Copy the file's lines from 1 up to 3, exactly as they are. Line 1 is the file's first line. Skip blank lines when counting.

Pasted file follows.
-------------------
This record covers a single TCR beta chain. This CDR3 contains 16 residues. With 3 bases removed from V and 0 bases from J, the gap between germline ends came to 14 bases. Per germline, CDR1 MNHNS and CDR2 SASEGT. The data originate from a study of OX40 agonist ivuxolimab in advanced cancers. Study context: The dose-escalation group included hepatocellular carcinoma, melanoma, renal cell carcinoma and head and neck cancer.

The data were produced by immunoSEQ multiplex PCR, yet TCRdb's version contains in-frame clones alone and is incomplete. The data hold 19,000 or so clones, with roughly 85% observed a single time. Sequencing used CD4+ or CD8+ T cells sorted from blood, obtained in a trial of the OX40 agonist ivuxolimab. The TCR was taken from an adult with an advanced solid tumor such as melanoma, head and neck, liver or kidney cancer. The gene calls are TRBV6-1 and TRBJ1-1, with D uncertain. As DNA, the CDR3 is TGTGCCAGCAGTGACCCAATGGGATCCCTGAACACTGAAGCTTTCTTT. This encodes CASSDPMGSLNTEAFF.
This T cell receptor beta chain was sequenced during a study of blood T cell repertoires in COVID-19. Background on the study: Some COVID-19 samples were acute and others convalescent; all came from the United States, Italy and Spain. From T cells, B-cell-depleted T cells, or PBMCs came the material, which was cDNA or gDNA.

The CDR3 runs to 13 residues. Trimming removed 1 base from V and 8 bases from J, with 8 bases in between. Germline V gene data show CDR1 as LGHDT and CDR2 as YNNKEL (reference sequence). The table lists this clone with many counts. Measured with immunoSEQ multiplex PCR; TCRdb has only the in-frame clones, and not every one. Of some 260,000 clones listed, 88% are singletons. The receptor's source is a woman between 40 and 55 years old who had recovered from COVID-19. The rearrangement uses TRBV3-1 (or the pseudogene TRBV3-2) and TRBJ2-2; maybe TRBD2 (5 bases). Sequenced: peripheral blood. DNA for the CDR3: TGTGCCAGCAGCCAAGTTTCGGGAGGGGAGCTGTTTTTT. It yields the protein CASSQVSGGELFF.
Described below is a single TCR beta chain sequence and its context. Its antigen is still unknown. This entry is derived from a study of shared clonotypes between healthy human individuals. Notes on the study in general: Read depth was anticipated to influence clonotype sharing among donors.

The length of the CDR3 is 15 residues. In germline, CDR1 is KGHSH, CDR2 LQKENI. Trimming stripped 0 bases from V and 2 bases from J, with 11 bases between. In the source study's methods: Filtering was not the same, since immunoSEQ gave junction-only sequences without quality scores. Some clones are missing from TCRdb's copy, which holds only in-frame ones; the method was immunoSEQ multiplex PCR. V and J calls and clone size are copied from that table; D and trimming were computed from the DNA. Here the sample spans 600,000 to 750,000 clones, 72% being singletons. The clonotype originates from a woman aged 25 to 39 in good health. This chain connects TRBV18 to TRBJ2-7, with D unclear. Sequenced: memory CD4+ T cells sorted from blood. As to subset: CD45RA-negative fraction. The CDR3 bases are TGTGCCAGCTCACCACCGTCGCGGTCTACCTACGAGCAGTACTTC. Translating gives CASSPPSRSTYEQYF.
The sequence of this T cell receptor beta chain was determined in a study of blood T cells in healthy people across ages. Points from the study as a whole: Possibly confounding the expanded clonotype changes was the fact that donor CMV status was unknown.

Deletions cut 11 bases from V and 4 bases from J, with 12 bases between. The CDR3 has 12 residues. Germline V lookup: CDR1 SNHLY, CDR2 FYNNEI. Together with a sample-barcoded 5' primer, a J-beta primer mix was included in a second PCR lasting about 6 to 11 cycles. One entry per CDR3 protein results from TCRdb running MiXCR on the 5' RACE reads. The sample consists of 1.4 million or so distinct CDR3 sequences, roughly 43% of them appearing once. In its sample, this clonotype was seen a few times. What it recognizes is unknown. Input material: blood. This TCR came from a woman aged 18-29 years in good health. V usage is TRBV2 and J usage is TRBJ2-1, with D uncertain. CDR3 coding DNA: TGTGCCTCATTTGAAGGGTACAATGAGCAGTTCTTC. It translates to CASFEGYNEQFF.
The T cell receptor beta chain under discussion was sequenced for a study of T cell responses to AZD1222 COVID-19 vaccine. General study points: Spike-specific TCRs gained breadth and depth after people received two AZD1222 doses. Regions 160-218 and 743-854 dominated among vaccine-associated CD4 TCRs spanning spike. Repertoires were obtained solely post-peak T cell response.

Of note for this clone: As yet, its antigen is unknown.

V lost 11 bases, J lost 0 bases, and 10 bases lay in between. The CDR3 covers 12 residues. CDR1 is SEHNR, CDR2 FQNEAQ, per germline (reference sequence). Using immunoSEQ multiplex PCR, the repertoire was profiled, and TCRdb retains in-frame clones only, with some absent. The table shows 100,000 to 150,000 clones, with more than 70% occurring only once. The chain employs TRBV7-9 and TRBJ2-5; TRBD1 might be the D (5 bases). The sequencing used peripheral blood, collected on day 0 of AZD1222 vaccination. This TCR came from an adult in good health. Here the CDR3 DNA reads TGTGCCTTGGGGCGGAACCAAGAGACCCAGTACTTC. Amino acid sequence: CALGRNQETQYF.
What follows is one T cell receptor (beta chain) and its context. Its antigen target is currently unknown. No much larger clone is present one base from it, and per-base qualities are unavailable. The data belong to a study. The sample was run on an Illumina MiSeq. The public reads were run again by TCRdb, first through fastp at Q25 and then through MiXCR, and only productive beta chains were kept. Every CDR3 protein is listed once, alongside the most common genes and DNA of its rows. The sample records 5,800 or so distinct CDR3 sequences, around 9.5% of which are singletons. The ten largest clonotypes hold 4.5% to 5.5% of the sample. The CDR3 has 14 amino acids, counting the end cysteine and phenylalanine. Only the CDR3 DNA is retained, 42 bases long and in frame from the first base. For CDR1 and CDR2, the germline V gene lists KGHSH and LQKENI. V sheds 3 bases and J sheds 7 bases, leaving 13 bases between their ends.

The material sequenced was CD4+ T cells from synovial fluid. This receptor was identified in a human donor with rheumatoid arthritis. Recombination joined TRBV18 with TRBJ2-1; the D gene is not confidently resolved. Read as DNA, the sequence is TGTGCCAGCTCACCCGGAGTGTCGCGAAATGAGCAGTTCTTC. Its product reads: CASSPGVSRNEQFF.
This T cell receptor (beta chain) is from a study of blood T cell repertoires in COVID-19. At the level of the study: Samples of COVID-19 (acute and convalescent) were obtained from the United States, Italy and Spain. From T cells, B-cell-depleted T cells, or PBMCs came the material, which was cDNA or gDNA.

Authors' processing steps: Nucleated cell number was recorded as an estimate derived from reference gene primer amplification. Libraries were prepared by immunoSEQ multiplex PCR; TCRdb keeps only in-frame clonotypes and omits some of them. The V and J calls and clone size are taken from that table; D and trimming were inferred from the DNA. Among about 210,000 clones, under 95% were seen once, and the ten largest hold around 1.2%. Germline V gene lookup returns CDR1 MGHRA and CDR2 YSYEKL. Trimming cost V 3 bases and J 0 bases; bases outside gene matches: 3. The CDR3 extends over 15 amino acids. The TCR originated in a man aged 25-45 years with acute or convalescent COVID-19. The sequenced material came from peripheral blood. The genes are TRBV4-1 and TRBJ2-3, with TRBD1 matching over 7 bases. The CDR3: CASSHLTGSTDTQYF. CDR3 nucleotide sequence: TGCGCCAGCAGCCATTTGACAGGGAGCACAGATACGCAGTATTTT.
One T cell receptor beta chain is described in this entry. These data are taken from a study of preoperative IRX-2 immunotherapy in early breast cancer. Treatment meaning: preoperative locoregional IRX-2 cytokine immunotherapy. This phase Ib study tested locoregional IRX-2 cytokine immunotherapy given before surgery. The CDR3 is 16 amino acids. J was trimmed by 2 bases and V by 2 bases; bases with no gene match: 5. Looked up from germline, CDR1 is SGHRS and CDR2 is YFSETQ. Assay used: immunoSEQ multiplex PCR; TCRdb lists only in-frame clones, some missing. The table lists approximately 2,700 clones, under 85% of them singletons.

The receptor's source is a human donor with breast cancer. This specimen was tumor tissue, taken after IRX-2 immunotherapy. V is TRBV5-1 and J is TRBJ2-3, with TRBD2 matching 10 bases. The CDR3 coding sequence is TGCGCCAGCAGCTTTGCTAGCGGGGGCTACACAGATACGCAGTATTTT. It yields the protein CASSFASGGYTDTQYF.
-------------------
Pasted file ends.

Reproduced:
This record covers a single TCR beta chain. This CDR3 contains 16 residues. With 3 bases removed from V and 0 bases from J, the gap between germline ends came to 14 bases. Per germline, CDR1 MNHNS and CDR2 SASEGT. The data originate from a study of OX40 agonist ivuxolimab in advanced cancers. Study context: The dose-escalation group included hepatocellular carcinoma, melanoma, renal cell carcinoma and head and neck cancer.

The data were produced by immunoSEQ multiplex PCR, yet TCRdb's version contains in-frame clones alone and is incomplete. The data hold 19,000 or so clones, with roughly 85% observed a single time. Sequencing used CD4+ or CD8+ T cells sorted from blood, obtained in a trial of the OX40 agonist ivuxolimab. The TCR was taken from an adult with an advanced solid tumor such as melanoma, head and neck, liver or kidney cancer. The gene calls are TRBV6-1 and TRBJ1-1, with D uncertain. As DNA, the CDR3 is TGTGCCAGCAGTGACCCAATGGGATCCCTGAACACTGAAGCTTTCTTT. This encodes CASSDPMGSLNTEAFF.
This T cell receptor beta chain was sequenced during a study of blood T cell repertoires in COVID-19. Background on the study: Some COVID-19 samples were acute and others convalescent; all came from the United States, Italy and Spain. From T cells, B-cell-depleted T cells, or PBMCs came the material, which was cDNA or gDNA.